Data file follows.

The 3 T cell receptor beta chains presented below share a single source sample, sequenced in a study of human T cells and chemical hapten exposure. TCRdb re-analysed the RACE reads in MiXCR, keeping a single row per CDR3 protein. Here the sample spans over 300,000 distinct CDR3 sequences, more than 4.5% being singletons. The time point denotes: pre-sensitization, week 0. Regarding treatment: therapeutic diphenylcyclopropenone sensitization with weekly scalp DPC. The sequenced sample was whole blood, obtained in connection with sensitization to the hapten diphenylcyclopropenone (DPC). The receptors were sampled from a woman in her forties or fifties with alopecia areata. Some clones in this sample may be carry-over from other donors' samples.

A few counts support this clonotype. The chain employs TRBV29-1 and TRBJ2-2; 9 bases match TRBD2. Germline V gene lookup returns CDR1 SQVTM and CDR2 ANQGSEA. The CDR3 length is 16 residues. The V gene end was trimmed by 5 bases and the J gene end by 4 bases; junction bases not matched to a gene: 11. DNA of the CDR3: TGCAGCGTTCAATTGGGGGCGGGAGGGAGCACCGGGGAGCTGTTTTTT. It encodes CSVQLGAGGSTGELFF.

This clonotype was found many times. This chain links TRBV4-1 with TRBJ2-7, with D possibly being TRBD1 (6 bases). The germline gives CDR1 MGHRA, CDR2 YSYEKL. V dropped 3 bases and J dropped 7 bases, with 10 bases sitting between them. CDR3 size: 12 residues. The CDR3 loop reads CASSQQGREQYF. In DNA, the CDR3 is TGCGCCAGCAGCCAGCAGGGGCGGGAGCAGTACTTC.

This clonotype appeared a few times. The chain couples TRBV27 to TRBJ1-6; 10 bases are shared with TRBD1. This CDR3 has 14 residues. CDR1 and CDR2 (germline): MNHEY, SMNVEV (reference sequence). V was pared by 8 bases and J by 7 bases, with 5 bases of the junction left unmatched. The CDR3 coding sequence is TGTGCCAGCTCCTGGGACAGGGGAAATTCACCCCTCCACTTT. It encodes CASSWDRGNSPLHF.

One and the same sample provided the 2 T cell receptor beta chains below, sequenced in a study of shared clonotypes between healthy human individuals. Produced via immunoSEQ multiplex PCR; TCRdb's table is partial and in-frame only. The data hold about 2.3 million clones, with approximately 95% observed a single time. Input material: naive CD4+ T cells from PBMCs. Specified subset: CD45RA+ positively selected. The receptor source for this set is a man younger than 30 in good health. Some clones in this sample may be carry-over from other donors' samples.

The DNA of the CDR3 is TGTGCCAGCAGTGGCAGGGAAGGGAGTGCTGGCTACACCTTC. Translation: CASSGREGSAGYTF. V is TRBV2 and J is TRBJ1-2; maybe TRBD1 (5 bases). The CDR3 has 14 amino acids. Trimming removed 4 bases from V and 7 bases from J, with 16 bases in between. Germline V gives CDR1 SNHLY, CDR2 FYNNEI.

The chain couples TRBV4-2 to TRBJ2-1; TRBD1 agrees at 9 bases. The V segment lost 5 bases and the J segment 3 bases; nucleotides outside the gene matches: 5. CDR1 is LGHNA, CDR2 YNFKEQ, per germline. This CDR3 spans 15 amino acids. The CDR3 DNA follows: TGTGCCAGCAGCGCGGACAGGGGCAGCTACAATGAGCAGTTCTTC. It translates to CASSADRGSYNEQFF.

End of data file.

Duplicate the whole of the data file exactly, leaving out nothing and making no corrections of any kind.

The 3 T cell receptor beta chains presented below share a single source sample, sequenced in a study of human T cells and chemical hapten exposure. TCRdb re-analysed the RACE reads in MiXCR, keeping a single row per CDR3 protein. Here the sample spans over 300,000 distinct CDR3 sequences, more than 4.5% being singletons. The time point denotes: pre-sensitization, week 0. Regarding treatment: therapeutic diphenylcyclopropenone sensitization with weekly scalp DPC. The sequenced sample was whole blood, obtained in connection with sensitization to the hapten diphenylcyclopropenone (DPC). The receptors were sampled from a woman in her forties or fifties with alopecia areata. Some clones in this sample may be carry-over from other donors' samples.

A few counts support this clonotype. The chain employs TRBV29-1 and TRBJ2-2; 9 bases match TRBD2. Germline V gene lookup returns CDR1 SQVTM and CDR2 ANQGSEA. The CDR3 length is 16 residues. The V gene end was trimmed by 5 bases and the J gene end by 4 bases; junction bases not matched to a gene: 11. DNA of the CDR3: TGCAGCGTTCAATTGGGGGCGGGAGGGAGCACCGGGGAGCTGTTTTTT. It encodes CSVQLGAGGSTGELFF.

This clonotype was found many times. This chain links TRBV4-1 with TRBJ2-7, with D possibly being TRBD1 (6 bases). The germline gives CDR1 MGHRA, CDR2 YSYEKL. V dropped 3 bases and J dropped 7 bases, with 10 bases sitting between them. CDR3 size: 12 residues. The CDR3 loop reads CASSQQGREQYF. In DNA, the CDR3 is TGCGCCAGCAGCCAGCAGGGGCGGGAGCAGTACTTC.

This clonotype appeared a few times. The chain couples TRBV27 to TRBJ1-6; 10 bases are shared with TRBD1. This CDR3 has 14 residues. CDR1 and CDR2 (germline): MNHEY, SMNVEV (reference sequence). V was pared by 8 bases and J by 7 bases, with 5 bases of the junction left unmatched. The CDR3 coding sequence is TGTGCCAGCTCCTGGGACAGGGGAAATTCACCCCTCCACTTT. It encodes CASSWDRGNSPLHF.

One and the same sample provided the 2 T cell receptor beta chains below, sequenced in a study of shared clonotypes between healthy human individuals. Produced via immunoSEQ multiplex PCR; TCRdb's table is partial and in-frame only. The data hold about 2.3 million clones, with approximately 95% observed a single time. Input material: naive CD4+ T cells from PBMCs. Specified subset: CD45RA+ positively selected. The receptor source for this set is a man younger than 30 in good health. Some clones in this sample may be carry-over from other donors' samples.

The DNA of the CDR3 is TGTGCCAGCAGTGGCAGGGAAGGGAGTGCTGGCTACACCTTC. Translation: CASSGREGSAGYTF. V is TRBV2 and J is TRBJ1-2; maybe TRBD1 (5 bases). The CDR3 has 14 amino acids. Trimming removed 4 bases from V and 7 bases from J, with 16 bases in between. Germline V gives CDR1 SNHLY, CDR2 FYNNEI.

The chain couples TRBV4-2 to TRBJ2-1; TRBD1 agrees at 9 bases. The V segment lost 5 bases and the J segment 3 bases; nucleotides outside the gene matches: 5. CDR1 is LGHNA, CDR2 YNFKEQ, per germline. This CDR3 spans 15 amino acids. The CDR3 DNA follows: TGTGCCAGCAGCGCGGACAGGGGCAGCTACAATGAGCAGTTCTTC. It translates to CASSADRGSYNEQFF.